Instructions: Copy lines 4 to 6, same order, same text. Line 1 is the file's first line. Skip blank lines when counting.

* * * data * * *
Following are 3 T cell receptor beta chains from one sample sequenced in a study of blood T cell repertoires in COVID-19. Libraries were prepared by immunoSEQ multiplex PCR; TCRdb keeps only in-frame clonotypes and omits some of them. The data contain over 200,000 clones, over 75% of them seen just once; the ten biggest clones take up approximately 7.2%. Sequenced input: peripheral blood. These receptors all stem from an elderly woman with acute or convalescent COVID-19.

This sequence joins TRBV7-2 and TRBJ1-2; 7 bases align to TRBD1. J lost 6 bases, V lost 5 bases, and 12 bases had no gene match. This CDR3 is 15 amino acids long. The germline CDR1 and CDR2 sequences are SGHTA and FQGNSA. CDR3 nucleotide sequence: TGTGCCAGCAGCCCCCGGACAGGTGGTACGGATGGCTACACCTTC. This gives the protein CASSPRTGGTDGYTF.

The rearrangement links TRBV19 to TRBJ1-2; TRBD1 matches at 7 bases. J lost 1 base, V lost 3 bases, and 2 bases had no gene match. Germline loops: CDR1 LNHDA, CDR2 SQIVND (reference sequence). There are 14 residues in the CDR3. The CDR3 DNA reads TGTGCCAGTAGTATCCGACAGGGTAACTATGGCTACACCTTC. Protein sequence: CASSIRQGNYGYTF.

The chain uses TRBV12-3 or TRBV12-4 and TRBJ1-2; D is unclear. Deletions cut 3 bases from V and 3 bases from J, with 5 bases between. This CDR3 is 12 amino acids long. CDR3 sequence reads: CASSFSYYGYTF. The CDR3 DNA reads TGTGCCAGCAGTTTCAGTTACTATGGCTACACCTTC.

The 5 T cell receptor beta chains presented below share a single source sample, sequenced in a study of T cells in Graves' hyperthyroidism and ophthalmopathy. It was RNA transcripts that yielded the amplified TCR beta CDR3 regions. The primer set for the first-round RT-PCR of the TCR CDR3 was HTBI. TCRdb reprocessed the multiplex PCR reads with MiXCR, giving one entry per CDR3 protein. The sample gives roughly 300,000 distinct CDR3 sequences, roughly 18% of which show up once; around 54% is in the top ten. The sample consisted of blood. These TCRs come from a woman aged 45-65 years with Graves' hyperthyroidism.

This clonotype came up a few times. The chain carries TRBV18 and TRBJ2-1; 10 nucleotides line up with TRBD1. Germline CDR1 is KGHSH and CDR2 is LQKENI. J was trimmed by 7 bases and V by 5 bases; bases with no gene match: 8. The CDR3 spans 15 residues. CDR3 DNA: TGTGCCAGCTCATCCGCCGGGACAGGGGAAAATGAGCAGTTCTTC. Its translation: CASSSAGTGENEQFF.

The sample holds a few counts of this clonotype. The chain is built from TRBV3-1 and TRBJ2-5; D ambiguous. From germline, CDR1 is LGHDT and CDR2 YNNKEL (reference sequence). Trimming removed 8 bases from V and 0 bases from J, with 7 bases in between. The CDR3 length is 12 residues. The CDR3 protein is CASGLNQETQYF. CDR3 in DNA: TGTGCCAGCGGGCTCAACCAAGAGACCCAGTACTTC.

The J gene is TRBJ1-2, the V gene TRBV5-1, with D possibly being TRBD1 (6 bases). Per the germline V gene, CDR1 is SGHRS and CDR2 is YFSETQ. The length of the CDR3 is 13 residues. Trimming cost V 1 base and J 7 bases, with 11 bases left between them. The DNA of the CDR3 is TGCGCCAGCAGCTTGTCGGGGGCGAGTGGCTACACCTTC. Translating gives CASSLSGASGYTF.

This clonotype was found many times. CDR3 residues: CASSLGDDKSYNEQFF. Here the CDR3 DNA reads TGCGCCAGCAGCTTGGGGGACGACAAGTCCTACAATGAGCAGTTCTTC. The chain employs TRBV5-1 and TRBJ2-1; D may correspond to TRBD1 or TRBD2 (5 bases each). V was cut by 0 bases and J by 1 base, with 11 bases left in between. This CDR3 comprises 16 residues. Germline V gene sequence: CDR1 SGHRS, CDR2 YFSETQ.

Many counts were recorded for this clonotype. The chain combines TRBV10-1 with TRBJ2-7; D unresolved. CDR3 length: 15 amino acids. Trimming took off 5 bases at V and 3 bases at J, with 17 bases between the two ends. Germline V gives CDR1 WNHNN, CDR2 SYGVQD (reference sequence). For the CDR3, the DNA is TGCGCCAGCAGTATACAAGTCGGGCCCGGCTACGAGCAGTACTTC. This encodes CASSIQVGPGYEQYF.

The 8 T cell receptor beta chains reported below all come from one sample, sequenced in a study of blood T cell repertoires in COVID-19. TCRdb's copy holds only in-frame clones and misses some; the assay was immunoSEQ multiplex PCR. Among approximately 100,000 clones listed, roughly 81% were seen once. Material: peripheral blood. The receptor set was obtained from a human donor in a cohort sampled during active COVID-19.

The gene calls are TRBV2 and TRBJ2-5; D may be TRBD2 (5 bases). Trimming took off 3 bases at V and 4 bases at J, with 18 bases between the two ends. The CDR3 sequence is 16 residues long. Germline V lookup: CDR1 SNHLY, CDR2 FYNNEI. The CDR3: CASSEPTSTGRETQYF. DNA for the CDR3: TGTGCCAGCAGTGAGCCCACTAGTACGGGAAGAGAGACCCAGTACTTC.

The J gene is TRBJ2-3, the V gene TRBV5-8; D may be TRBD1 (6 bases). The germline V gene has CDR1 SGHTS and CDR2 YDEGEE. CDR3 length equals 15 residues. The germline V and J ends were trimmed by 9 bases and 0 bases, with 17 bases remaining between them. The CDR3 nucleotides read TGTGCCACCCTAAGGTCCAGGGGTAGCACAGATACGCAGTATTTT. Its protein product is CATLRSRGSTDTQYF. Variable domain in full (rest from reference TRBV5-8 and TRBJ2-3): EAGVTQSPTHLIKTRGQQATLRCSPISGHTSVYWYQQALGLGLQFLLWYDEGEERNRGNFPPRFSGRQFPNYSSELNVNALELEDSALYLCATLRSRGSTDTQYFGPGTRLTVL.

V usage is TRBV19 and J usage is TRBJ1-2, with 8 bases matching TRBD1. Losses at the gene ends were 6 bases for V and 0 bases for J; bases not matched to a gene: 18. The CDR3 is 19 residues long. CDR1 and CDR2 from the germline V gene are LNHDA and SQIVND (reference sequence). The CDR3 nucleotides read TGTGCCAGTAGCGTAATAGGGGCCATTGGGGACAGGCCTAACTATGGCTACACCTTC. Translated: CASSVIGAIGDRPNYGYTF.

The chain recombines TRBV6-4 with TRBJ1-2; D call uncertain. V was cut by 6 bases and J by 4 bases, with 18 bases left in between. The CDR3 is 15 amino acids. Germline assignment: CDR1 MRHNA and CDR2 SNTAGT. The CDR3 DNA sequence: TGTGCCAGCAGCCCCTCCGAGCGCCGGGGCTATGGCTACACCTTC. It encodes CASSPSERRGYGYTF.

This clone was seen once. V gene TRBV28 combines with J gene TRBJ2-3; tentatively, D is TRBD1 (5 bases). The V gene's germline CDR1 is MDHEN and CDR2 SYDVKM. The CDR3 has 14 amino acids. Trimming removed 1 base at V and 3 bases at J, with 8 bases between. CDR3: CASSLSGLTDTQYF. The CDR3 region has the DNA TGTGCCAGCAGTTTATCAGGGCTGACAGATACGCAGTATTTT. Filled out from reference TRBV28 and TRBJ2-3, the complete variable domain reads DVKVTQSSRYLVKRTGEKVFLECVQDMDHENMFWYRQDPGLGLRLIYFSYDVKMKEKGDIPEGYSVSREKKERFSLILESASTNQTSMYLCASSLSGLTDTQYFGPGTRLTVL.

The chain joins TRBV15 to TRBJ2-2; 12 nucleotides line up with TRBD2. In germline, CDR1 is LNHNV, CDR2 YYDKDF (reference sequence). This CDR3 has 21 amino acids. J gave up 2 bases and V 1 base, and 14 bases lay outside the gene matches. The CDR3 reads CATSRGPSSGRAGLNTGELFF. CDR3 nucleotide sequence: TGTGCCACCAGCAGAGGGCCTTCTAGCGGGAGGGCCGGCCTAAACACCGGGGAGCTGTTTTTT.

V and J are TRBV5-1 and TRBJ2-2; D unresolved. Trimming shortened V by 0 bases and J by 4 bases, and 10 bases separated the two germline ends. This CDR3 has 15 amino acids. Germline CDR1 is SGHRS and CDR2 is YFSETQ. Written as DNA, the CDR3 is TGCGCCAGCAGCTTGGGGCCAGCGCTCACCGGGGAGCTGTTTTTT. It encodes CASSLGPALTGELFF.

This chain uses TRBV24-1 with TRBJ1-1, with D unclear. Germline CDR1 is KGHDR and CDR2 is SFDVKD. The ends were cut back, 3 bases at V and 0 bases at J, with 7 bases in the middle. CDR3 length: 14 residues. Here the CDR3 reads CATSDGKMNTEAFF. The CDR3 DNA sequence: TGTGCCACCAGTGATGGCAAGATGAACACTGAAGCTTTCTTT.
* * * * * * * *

The chain uses TRBV12-3 or TRBV12-4 and TRBJ1-2; D is unclear. Deletions cut 3 bases from V and 3 bases from J, with 5 bases between. This CDR3 is 12 amino acids long. CDR3 sequence reads: CASSFSYYGYTF. The CDR3 DNA reads TGTGCCAGCAGTTTCAGTTACTATGGCTACACCTTC.

The 5 T cell receptor beta chains presented below share a single source sample, sequenced in a study of T cells in Graves' hyperthyroidism and ophthalmopathy. It was RNA transcripts that yielded the amplified TCR beta CDR3 regions. The primer set for the first-round RT-PCR of the TCR CDR3 was HTBI. TCRdb reprocessed the multiplex PCR reads with MiXCR, giving one entry per CDR3 protein. The sample gives roughly 300,000 distinct CDR3 sequences, roughly 18% of which show up once; around 54% is in the top ten. The sample consisted of blood. These TCRs come from a woman aged 45-65 years with Graves' hyperthyroidism.

This clonotype came up a few times. The chain carries TRBV18 and TRBJ2-1; 10 nucleotides line up with TRBD1. Germline CDR1 is KGHSH and CDR2 is LQKENI. J was trimmed by 7 bases and V by 5 bases; bases with no gene match: 8. The CDR3 spans 15 residues. CDR3 DNA: TGTGCCAGCTCATCCGCCGGGACAGGGGAAAATGAGCAGTTCTTC. Its translation: CASSSAGTGENEQFF.